Last week, an independent study of the Pentagon reported that the US military was not properly equipped to investigate civilian casualties and take steps to prevent future deaths.
On the same day, US Secretary of Defense Lloyd Austin announced that the Pentagon would implement a series of measures that would change the culture of the military in order to prioritise the prevention of civilian harm as a core part of their missions.
The Rand Corporation said in the congressionally mandated study that the Defense Department "is not adequately organized, trained or equipped to fulfill its current responsibilities for addressing civilian harm".
According to an analysis from Brown University's Costs of War Project, tens of thousands of civilians have been killed directly in the violence carried out by the US military post-September 11 2001.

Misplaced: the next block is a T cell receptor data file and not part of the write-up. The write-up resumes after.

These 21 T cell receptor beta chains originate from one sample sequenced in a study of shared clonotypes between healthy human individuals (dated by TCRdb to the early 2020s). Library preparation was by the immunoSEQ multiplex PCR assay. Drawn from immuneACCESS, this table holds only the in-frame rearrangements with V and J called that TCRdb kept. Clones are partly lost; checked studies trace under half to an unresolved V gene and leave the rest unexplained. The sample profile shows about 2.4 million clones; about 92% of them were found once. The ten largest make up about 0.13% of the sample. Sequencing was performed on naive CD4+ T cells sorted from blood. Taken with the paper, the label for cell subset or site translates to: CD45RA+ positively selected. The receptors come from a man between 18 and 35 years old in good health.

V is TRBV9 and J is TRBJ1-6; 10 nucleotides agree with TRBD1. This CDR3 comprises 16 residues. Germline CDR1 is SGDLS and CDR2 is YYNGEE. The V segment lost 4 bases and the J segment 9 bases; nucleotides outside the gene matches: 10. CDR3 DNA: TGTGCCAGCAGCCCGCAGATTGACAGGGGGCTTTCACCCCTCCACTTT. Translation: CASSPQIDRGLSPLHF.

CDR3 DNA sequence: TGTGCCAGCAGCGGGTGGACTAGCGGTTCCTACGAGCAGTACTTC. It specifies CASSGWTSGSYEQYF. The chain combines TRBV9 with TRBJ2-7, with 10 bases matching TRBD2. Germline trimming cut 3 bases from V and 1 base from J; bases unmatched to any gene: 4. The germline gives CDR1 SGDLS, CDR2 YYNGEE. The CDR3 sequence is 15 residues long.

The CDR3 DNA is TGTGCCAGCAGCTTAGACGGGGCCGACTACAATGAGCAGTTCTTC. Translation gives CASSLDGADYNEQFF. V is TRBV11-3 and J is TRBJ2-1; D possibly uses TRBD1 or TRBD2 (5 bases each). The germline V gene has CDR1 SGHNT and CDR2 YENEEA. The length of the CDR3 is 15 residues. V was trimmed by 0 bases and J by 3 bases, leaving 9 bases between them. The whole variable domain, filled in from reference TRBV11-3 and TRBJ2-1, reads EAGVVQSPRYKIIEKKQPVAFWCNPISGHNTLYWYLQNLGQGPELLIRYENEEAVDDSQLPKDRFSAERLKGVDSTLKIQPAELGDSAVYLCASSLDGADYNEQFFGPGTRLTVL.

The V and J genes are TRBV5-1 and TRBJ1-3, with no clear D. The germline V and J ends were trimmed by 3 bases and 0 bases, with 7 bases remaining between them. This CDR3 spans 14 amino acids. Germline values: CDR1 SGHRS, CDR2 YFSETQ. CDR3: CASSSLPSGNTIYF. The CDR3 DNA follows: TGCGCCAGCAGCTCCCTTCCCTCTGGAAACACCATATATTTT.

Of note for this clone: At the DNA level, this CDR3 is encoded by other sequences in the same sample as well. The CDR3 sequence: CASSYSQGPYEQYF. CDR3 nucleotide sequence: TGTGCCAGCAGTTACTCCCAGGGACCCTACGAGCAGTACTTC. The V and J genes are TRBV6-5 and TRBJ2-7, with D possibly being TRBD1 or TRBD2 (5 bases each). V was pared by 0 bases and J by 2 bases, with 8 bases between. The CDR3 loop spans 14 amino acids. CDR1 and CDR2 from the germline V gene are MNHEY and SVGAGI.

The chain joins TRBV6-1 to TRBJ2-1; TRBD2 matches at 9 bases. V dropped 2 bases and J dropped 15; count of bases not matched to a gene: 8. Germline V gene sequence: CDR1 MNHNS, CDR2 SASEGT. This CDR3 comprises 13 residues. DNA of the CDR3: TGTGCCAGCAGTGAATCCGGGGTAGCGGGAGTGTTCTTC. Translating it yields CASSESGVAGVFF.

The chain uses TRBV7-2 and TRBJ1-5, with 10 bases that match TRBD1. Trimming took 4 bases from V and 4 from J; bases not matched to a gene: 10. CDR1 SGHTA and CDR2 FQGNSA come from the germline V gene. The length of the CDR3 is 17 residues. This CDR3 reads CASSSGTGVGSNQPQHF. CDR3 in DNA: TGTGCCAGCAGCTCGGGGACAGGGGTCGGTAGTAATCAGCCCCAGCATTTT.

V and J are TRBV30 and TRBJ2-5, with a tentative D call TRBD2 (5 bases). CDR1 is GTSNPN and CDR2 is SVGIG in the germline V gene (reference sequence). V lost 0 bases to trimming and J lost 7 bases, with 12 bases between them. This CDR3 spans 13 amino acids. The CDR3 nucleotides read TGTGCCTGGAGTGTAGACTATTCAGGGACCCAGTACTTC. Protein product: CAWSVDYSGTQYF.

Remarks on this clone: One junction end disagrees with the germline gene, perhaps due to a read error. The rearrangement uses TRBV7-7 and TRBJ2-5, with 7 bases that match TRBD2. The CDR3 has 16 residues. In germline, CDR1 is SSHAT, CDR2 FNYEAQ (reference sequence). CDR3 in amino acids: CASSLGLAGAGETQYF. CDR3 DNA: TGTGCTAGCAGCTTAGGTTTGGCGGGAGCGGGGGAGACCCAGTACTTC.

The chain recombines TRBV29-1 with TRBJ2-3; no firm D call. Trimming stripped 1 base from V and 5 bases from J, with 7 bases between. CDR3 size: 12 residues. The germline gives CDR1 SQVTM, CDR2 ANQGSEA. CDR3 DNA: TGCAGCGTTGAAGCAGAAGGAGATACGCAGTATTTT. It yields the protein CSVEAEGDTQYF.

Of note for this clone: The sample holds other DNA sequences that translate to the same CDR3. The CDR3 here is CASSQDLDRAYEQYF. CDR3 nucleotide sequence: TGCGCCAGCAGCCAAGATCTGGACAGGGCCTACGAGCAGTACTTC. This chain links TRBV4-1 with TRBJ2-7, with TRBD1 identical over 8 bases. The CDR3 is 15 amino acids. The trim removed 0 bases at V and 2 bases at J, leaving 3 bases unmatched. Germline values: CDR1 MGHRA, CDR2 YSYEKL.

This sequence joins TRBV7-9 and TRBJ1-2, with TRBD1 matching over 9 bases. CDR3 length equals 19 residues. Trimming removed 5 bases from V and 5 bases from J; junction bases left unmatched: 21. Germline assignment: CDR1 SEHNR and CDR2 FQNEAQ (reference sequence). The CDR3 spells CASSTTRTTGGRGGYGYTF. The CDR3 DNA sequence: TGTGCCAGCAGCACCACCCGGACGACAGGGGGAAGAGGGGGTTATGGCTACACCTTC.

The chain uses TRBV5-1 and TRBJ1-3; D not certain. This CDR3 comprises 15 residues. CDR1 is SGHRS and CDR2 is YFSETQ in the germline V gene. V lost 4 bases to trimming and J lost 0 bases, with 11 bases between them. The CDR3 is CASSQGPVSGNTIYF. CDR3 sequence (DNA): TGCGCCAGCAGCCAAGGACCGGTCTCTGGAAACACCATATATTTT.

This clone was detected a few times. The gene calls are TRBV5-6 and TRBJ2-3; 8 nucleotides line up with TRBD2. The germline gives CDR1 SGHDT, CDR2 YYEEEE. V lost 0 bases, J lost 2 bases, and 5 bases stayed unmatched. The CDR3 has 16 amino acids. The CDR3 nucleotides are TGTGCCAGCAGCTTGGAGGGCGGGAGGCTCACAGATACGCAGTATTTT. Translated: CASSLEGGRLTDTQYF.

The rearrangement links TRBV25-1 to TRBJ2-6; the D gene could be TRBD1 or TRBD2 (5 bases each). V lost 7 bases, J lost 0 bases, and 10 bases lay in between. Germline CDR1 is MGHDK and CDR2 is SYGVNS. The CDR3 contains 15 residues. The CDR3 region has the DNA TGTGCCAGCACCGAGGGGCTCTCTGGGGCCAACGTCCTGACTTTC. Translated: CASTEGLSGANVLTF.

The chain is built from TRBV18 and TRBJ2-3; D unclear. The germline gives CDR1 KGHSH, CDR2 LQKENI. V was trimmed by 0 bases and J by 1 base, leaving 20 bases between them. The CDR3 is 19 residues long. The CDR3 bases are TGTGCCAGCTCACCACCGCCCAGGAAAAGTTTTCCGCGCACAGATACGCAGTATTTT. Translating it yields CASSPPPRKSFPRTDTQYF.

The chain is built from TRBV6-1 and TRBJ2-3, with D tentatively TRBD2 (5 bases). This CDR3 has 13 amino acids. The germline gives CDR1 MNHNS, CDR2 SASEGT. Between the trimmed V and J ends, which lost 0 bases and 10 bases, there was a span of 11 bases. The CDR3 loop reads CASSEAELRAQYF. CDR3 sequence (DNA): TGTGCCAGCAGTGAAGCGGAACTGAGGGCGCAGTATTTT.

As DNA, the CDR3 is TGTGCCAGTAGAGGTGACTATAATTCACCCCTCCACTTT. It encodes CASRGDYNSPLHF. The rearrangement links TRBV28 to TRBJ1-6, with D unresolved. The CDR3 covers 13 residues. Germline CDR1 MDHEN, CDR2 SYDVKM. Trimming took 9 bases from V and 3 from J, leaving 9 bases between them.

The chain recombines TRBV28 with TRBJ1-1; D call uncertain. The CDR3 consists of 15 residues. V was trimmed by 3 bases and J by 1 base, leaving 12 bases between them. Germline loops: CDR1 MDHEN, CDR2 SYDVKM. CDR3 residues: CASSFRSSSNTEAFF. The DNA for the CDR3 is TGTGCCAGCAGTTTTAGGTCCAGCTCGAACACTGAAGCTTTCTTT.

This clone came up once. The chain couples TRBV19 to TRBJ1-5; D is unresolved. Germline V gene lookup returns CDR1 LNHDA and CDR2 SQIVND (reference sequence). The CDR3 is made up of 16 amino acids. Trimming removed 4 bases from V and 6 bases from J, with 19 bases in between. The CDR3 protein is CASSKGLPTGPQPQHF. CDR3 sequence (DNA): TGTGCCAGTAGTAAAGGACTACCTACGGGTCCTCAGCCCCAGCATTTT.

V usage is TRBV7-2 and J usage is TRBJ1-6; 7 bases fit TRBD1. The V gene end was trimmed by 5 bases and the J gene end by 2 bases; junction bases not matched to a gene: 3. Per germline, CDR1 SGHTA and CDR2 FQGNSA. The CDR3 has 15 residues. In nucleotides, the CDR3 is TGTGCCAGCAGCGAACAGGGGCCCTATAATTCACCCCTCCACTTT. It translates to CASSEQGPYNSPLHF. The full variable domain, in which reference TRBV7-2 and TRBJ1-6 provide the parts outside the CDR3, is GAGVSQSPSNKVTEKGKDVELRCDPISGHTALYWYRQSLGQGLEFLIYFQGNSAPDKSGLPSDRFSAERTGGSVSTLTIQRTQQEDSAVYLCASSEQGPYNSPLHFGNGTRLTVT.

In August, a US drone strike in Afghanistan mistakenly killed aid worker Zemari Ahmadi and nine members of his extended family, including seven children.
A recent investigation by The New York Times, based on confidential military assessments of more than 1,300 reports of civilian casualties, showed that the US air campaign against the Islamic State (IS) group was marked by flawed intelligence, confirmation bias and little accountability.
Another report by the newspaper also presented allegations that the US military had sought to conceal casualties from an air strike in Syria in 2019 that killed dozens of women and children.